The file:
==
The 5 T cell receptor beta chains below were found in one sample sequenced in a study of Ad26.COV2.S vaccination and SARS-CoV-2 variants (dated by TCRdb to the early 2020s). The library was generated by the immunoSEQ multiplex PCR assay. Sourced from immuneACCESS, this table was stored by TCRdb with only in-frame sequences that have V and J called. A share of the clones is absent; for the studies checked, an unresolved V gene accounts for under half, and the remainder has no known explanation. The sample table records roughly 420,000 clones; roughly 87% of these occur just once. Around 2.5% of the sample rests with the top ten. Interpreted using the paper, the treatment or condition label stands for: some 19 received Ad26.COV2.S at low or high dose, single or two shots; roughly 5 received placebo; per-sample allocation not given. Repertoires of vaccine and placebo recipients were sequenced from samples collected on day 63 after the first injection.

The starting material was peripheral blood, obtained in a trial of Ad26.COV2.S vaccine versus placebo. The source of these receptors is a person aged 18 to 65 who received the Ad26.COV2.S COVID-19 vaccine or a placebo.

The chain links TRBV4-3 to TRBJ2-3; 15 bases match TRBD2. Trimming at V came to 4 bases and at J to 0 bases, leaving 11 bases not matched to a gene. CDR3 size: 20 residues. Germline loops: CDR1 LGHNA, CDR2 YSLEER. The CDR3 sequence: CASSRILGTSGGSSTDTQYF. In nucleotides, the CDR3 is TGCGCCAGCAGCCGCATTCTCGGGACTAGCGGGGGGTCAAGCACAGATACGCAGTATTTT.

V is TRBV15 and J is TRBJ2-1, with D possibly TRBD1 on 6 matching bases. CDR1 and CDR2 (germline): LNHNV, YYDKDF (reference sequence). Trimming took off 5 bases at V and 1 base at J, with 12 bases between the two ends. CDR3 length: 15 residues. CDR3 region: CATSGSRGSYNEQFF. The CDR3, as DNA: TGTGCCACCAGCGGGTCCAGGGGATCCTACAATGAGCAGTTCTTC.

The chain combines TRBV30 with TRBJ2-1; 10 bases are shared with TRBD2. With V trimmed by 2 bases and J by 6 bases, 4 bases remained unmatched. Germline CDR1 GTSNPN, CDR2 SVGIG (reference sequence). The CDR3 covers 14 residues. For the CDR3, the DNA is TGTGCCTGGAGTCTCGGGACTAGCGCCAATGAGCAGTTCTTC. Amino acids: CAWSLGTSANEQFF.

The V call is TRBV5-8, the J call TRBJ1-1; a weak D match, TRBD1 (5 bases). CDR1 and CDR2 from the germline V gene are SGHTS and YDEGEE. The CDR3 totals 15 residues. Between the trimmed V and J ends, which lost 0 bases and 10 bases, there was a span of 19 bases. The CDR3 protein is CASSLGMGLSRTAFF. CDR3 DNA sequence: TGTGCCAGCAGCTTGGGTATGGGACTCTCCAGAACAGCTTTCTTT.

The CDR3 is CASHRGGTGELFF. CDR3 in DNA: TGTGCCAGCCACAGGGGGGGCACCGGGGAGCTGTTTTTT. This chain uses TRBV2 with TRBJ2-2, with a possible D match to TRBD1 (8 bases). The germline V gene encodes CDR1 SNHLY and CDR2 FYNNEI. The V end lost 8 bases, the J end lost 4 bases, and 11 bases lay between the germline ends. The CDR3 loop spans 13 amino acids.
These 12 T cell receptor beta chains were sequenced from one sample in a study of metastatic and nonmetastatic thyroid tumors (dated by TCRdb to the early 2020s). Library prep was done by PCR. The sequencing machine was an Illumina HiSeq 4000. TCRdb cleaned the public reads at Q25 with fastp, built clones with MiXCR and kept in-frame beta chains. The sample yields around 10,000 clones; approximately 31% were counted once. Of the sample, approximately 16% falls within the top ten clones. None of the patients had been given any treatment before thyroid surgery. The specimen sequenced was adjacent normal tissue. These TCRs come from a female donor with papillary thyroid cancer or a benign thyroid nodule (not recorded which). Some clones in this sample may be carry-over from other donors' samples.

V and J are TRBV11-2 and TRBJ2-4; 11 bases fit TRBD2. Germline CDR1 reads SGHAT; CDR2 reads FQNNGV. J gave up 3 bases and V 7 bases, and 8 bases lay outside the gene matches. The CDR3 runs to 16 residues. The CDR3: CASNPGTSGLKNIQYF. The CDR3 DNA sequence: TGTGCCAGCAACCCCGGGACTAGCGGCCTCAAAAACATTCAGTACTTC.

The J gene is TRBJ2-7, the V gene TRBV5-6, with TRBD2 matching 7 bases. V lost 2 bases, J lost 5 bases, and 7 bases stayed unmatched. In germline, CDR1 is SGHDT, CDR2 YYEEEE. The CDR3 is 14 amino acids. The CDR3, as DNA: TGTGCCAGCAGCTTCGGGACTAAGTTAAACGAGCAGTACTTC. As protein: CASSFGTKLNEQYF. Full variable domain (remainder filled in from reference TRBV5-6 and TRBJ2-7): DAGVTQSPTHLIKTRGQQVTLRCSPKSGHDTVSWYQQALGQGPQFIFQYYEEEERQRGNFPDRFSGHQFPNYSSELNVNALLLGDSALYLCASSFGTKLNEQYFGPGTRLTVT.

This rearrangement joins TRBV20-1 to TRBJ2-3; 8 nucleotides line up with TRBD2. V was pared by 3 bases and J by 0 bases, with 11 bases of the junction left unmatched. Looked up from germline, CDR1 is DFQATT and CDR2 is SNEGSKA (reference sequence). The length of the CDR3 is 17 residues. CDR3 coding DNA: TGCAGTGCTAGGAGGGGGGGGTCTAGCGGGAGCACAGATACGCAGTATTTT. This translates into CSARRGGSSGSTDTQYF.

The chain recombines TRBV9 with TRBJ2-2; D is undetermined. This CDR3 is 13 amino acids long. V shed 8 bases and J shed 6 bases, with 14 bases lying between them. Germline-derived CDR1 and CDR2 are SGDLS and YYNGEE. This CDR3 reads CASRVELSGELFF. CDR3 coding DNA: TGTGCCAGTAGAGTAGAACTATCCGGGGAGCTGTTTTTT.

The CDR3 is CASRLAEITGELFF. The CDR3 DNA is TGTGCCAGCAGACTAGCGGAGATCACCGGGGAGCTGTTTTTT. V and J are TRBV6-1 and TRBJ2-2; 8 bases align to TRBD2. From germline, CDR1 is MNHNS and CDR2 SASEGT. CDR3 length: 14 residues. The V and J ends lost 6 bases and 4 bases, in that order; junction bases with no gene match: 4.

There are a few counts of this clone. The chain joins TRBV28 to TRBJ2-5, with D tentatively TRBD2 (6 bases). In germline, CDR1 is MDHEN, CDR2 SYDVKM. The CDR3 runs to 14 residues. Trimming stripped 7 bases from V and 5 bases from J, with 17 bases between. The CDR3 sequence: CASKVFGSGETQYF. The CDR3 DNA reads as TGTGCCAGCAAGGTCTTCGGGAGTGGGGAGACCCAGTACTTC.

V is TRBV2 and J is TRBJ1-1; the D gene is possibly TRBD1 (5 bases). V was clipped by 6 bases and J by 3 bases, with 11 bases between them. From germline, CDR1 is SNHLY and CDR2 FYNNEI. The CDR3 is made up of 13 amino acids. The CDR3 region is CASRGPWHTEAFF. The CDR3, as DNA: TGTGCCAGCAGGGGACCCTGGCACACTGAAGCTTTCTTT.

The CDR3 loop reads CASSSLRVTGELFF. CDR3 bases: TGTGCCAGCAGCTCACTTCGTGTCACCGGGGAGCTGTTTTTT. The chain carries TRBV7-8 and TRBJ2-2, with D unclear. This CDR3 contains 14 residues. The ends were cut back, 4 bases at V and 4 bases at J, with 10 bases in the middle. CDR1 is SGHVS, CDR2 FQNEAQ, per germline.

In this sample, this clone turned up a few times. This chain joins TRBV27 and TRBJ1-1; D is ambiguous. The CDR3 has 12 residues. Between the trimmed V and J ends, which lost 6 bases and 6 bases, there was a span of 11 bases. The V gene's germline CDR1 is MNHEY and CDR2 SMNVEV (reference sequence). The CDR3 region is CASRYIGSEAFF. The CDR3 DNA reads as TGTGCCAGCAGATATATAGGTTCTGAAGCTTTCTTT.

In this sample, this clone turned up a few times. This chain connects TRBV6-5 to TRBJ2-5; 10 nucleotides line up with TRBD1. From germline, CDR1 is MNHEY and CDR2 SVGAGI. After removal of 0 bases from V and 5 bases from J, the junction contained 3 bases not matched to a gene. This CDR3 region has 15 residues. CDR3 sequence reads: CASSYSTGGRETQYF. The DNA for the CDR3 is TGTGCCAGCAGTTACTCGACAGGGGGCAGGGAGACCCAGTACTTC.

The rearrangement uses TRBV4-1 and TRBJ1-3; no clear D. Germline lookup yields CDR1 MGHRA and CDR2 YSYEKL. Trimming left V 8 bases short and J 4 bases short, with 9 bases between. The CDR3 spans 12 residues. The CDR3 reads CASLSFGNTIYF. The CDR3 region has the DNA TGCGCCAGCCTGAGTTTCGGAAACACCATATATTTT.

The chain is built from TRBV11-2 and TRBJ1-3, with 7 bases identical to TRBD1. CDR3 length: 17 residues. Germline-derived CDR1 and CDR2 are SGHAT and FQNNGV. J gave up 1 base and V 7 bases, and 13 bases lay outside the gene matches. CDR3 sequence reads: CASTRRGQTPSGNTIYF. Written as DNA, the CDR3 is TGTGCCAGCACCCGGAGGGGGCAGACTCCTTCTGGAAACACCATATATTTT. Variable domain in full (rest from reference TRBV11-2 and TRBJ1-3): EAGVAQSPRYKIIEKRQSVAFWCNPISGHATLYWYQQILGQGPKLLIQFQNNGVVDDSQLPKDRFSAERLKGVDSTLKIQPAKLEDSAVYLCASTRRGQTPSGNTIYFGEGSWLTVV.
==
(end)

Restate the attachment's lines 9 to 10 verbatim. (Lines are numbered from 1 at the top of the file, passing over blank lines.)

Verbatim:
V and J are TRBV11-2 and TRBJ2-4; 11 bases fit TRBD2. Germline CDR1 reads SGHAT; CDR2 reads FQNNGV. J gave up 3 bases and V 7 bases, and 8 bases lay outside the gene matches. The CDR3 runs to 16 residues. The CDR3: CASNPGTSGLKNIQYF. The CDR3 DNA sequence: TGTGCCAGCAACCCCGGGACTAGCGGCCTCAAAAACATTCAGTACTTC.

The J gene is TRBJ2-7, the V gene TRBV5-6, with TRBD2 matching 7 bases. V lost 2 bases, J lost 5 bases, and 7 bases stayed unmatched. In germline, CDR1 is SGHDT, CDR2 YYEEEE. The CDR3 is 14 amino acids. The CDR3, as DNA: TGTGCCAGCAGCTTCGGGACTAAGTTAAACGAGCAGTACTTC. As protein: CASSFGTKLNEQYF. Full variable domain (remainder filled in from reference TRBV5-6 and TRBJ2-7): DAGVTQSPTHLIKTRGQQVTLRCSPKSGHDTVSWYQQALGQGPQFIFQYYEEEERQRGNFPDRFSGHQFPNYSSELNVNALLLGDSALYLCASSFGTKLNEQYFGPGTRLTVT.